Category Archives: Equinox

The Darker Half

Come 4:02 PM Eastern Daylight Time today, summer officially gives way to autumn: it is the autumnal equinox in the Northern Hemisphere, with the opposite being true in the Southern Hemisphere, for there, this is the moment that spring begins. Things will be more or less balanced for a short time, but as we continue past this day, from this point forward we here in the Northern Hemisphere will have more darkness each day than light, while folks in the Southern Hemisphere will have more light each day than darkness. It is a gradual change, each day different from the one before, and it all has to do with the 23.5 degree tilt of the Earth on its axis as it makes its yearly journey around the sun. Were it not for that 23.5 degrees, we would have no seasons at all.

And so the sun about now is rising pretty much due east and setting pretty much due west. We are in a brief time of balance, something worth seeking in our lives at least twice each year as the two equinox periods come and go. Not an easy task, to be certain.

It may be the first day of autumn by the almanac, but in traditional reckoning of time, the equinox is the midpoint of autumn, which began with the first of the harvest festivals, Lammas, at the start of August. Again, balance, as we find ourselves at the center of the season, half of it in the past, half of it yet to come, both sides of it on either side of where we stand now.



And now it is spring in our Northern Hemisphere. We are halfway between winter solstice and summer solstice. Change, the only thing that stays the same: each day a bit different from the one before and the one to come, and yet for a few days, we will be in balance: day and night roughly the same, across the globe. The sun due east as it rises, due west as it sets.

When we were in New York earlier this month for Dad’s funeral, at the Cemetery of the Holy Rood, I happened upon these flowers beginning to bloom. Since then, they’ve been covered in snow and I don’t know if they’ll be blooming again or not. But I liked how, that day, at least, it was a little bit of everything, all at one time, at least in that frame: dry leaves of autumn, fresh growth of spring, earthy browns, miraculous purples. With each passing day, light and springtime gradually win over darkness and winter, and before you know it, summer will be coming in, and we will welcome again that gentle time of year.




10:21 AM today in Lake Worth: here begins autumn by the almanac. This is Eastern Daylight Time, so if you are seeking the precise equinox moment in your town, work from that basis. We enter again a time of balance.

Of course our planet’s shifting to and fro is a subtle thing. Massive as it is, it travels its course, tilting one way then the other, over and over again, creating our seasonal shifts. And this is an amazing thing to ponder, this delicate balancing act. The balance is something we’ve been approaching for quite a while now, and for days lately, if you’ve been paying attention, you’ll have noticed that the sun is rising pretty much due east and setting pretty much due west. But as our planet tilts further yet, the sun will appear to drift further south. Our days have been growing shorter bit by bit ever since the Midsummer solstice in June and here, today, with the equinox, we reach that complete balance: day and night are essentially equal, across the globe.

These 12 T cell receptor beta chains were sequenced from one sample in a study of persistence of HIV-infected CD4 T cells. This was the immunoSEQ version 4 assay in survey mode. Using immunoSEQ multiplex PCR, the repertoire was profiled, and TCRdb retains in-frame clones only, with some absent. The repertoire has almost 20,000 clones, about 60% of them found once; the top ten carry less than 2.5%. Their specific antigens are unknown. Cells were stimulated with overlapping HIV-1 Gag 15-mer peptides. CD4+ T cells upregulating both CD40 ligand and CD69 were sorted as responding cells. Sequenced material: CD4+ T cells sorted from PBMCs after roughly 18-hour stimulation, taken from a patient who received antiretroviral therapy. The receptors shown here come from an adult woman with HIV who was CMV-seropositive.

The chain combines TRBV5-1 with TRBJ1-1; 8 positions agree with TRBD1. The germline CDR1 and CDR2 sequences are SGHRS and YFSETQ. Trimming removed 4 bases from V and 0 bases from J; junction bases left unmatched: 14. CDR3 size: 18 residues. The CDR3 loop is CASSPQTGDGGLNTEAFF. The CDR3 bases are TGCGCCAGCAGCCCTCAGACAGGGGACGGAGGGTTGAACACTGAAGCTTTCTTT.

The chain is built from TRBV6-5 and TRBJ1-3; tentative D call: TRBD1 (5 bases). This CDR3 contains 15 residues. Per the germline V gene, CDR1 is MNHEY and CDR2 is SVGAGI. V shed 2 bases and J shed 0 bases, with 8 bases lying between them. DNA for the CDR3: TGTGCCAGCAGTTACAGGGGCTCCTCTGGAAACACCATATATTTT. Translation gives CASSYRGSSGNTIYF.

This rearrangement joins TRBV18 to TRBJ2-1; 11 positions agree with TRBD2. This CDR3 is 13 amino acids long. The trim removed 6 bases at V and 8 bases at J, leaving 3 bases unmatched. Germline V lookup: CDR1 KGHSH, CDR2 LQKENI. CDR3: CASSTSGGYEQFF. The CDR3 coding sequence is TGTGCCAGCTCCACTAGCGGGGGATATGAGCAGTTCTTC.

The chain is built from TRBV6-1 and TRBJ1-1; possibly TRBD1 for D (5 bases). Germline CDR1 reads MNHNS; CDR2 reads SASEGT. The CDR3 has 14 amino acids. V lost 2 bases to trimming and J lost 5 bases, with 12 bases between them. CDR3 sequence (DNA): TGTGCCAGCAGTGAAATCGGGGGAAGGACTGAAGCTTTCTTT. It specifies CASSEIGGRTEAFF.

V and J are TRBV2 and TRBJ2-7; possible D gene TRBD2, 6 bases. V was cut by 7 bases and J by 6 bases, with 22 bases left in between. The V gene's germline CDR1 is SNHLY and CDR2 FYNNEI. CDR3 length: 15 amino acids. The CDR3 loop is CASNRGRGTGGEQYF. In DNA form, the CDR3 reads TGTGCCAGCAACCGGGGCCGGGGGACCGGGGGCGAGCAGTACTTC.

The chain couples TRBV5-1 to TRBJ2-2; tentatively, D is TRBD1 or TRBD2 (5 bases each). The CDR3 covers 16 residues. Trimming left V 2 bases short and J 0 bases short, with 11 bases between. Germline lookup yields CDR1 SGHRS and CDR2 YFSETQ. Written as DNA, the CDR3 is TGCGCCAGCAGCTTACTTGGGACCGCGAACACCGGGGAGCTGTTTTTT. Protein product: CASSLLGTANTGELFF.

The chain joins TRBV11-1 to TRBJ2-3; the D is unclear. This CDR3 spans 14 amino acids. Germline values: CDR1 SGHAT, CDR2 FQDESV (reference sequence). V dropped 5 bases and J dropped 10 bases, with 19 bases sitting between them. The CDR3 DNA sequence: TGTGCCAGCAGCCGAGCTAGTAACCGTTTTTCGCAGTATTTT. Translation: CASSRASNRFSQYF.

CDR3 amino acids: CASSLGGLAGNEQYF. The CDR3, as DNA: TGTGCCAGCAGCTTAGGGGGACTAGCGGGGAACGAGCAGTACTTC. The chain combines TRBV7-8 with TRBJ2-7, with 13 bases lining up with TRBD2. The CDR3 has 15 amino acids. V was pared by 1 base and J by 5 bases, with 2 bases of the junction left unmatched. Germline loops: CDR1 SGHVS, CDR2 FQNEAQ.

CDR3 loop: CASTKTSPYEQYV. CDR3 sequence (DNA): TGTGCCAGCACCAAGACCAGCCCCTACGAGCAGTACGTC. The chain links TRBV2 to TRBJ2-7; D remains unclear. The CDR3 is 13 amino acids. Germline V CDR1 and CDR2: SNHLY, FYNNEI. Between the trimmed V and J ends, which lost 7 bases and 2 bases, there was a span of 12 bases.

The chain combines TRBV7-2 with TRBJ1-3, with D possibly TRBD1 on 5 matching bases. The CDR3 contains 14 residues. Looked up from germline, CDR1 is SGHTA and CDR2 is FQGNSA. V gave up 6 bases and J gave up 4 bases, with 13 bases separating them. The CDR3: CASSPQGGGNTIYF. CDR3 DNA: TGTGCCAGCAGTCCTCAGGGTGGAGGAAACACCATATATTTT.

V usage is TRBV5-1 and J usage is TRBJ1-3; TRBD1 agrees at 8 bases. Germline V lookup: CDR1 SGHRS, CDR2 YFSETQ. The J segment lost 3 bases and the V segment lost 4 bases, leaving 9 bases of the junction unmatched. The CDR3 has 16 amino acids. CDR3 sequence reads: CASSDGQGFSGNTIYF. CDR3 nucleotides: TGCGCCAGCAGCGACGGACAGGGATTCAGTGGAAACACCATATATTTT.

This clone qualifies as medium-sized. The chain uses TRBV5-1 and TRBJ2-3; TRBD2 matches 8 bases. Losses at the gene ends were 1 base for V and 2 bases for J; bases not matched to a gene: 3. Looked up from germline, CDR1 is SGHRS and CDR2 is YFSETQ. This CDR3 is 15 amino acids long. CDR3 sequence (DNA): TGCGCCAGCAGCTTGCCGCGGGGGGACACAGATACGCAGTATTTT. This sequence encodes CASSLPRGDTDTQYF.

But the Earth keeps shifting and tomorrow our Northern Hemisphere day will be slightly briefer than our night, and in the Southern Hemisphere, the opposite is true: They are approaching summer, we are approaching winter. This sounds very concrete and it is, in its way… but these are not so much logical conclusions as they are points along the wheel of the year. Nothing is black and white in this scheme. Everything is in flux, a change almost imperceptible… but certain. Our days here in the North will continue to grow shorter and our nights longer until the Earth shifts again to the opposite direction in its tilting. That won’t happen until the Midwinter solstice in December.

For our ancestors, this celestial equinox event was the midpoint of autumn, a season that began for them with Lammas in early August. I love viewing the world in this fashion and through this more traditional reckoning of time. There is, to me, a bit more logic in it. But then again, I live in Florida. Nothing makes sense here, especially our seasons. For weeks now I’ve been driving by farms watching tractors prepare the ground for planting, and now that the equinox is here, certainly it is time to plant the tomatoes and peppers and sweet corn. Welcome to my world. It is, I’m afraid, a bit topsy-turvy.

As in the great clockworks of the celestial sphere, so in us. Our great planet achieves balance today. We would do well at this time of balance to seek balance, too.


Image: “Holzsammlerin im Herbstwald” by Friedrich Kallmorgen. Oil on canvas, 1893 [Public domain] via Wikimedia Commons. I love that the wood gatherer in this picture is enveloped in golden orange hues. This does not happen to us here in Florida and it is almost incomprehensible to me that this is what trees look like beneath the chlorophyl. I also can barely believe the lakes freeze over in winter. Obviously, I need to leave Florida more often.